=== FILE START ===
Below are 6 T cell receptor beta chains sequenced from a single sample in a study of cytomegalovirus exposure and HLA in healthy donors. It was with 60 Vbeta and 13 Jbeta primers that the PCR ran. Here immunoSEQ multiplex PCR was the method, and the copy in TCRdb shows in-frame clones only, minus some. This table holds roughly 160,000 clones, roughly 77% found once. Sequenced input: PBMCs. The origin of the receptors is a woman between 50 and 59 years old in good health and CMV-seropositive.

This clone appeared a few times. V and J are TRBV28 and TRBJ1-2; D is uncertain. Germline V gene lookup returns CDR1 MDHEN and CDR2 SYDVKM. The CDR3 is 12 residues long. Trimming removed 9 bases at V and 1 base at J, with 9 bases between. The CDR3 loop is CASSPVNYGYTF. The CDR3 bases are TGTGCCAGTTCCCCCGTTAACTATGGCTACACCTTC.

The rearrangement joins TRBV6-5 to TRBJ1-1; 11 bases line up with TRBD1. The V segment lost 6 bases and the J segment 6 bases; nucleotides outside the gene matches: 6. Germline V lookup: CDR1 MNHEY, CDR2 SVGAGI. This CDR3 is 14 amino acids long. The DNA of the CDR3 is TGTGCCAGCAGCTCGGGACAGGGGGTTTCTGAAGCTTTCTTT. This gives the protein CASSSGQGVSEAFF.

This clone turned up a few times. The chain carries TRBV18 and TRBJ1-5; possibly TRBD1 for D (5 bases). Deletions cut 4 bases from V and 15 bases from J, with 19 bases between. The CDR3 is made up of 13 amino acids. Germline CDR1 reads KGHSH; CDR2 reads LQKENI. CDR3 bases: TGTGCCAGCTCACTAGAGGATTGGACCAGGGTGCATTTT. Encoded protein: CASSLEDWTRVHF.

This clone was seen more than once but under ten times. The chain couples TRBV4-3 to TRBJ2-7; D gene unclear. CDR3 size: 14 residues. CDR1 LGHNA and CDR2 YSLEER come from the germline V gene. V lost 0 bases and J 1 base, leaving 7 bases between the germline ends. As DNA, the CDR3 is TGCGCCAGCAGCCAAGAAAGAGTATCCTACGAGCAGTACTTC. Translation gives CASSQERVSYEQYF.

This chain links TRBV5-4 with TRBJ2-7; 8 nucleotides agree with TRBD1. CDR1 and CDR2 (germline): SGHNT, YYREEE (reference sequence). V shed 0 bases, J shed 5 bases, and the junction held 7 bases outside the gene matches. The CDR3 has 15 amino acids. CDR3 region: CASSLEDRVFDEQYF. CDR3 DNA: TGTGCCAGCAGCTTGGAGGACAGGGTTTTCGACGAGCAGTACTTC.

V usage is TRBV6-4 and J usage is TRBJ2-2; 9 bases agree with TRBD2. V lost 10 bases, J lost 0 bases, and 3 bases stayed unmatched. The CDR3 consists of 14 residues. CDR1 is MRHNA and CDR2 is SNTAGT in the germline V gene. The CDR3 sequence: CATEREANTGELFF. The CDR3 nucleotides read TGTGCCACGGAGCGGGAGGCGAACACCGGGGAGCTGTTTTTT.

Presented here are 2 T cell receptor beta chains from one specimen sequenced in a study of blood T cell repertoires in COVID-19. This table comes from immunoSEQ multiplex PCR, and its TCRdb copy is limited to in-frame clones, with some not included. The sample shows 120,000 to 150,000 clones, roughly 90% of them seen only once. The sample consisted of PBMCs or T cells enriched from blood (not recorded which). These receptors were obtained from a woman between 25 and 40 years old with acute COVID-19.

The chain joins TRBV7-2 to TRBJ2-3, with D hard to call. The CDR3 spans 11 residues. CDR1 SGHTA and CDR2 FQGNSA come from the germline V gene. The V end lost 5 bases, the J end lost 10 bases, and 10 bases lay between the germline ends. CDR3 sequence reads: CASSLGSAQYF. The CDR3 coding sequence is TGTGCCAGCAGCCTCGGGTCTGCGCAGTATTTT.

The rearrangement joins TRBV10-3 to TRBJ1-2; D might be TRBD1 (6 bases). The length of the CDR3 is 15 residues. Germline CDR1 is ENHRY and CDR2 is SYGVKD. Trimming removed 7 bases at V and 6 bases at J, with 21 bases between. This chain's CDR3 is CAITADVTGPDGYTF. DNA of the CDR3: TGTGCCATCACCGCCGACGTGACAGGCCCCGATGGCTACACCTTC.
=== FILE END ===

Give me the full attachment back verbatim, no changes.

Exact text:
Below are 6 T cell receptor beta chains sequenced from a single sample in a study of cytomegalovirus exposure and HLA in healthy donors. It was with 60 Vbeta and 13 Jbeta primers that the PCR ran. Here immunoSEQ multiplex PCR was the method, and the copy in TCRdb shows in-frame clones only, minus some. This table holds roughly 160,000 clones, roughly 77% found once. Sequenced input: PBMCs. The origin of the receptors is a woman between 50 and 59 years old in good health and CMV-seropositive.

This clone appeared a few times. V and J are TRBV28 and TRBJ1-2; D is uncertain. Germline V gene lookup returns CDR1 MDHEN and CDR2 SYDVKM. The CDR3 is 12 residues long. Trimming removed 9 bases at V and 1 base at J, with 9 bases between. The CDR3 loop is CASSPVNYGYTF. The CDR3 bases are TGTGCCAGTTCCCCCGTTAACTATGGCTACACCTTC.

The rearrangement joins TRBV6-5 to TRBJ1-1; 11 bases line up with TRBD1. The V segment lost 6 bases and the J segment 6 bases; nucleotides outside the gene matches: 6. Germline V lookup: CDR1 MNHEY, CDR2 SVGAGI. This CDR3 is 14 amino acids long. The DNA of the CDR3 is TGTGCCAGCAGCTCGGGACAGGGGGTTTCTGAAGCTTTCTTT. This gives the protein CASSSGQGVSEAFF.

This clone turned up a few times. The chain carries TRBV18 and TRBJ1-5; possibly TRBD1 for D (5 bases). Deletions cut 4 bases from V and 15 bases from J, with 19 bases between. The CDR3 is made up of 13 amino acids. Germline CDR1 reads KGHSH; CDR2 reads LQKENI. CDR3 bases: TGTGCCAGCTCACTAGAGGATTGGACCAGGGTGCATTTT. Encoded protein: CASSLEDWTRVHF.

This clone was seen more than once but under ten times. The chain couples TRBV4-3 to TRBJ2-7; D gene unclear. CDR3 size: 14 residues. CDR1 LGHNA and CDR2 YSLEER come from the germline V gene. V lost 0 bases and J 1 base, leaving 7 bases between the germline ends. As DNA, the CDR3 is TGCGCCAGCAGCCAAGAAAGAGTATCCTACGAGCAGTACTTC. Translation gives CASSQERVSYEQYF.

This chain links TRBV5-4 with TRBJ2-7; 8 nucleotides agree with TRBD1. CDR1 and CDR2 (germline): SGHNT, YYREEE (reference sequence). V shed 0 bases, J shed 5 bases, and the junction held 7 bases outside the gene matches. The CDR3 has 15 amino acids. CDR3 region: CASSLEDRVFDEQYF. CDR3 DNA: TGTGCCAGCAGCTTGGAGGACAGGGTTTTCGACGAGCAGTACTTC.

V usage is TRBV6-4 and J usage is TRBJ2-2; 9 bases agree with TRBD2. V lost 10 bases, J lost 0 bases, and 3 bases stayed unmatched. The CDR3 consists of 14 residues. CDR1 is MRHNA and CDR2 is SNTAGT in the germline V gene. The CDR3 sequence: CATEREANTGELFF. The CDR3 nucleotides read TGTGCCACGGAGCGGGAGGCGAACACCGGGGAGCTGTTTTTT.

Presented here are 2 T cell receptor beta chains from one specimen sequenced in a study of blood T cell repertoires in COVID-19. This table comes from immunoSEQ multiplex PCR, and its TCRdb copy is limited to in-frame clones, with some not included. The sample shows 120,000 to 150,000 clones, roughly 90% of them seen only once. The sample consisted of PBMCs or T cells enriched from blood (not recorded which). These receptors were obtained from a woman between 25 and 40 years old with acute COVID-19.

The chain joins TRBV7-2 to TRBJ2-3, with D hard to call. The CDR3 spans 11 residues. CDR1 SGHTA and CDR2 FQGNSA come from the germline V gene. The V end lost 5 bases, the J end lost 10 bases, and 10 bases lay between the germline ends. CDR3 sequence reads: CASSLGSAQYF. The CDR3 coding sequence is TGTGCCAGCAGCCTCGGGTCTGCGCAGTATTTT.

The rearrangement joins TRBV10-3 to TRBJ1-2; D might be TRBD1 (6 bases). The length of the CDR3 is 15 residues. Germline CDR1 is ENHRY and CDR2 is SYGVKD. Trimming removed 7 bases at V and 6 bases at J, with 21 bases between. This chain's CDR3 is CAITADVTGPDGYTF. DNA of the CDR3: TGTGCCATCACCGCCGACGTGACAGGCCCCGATGGCTACACCTTC.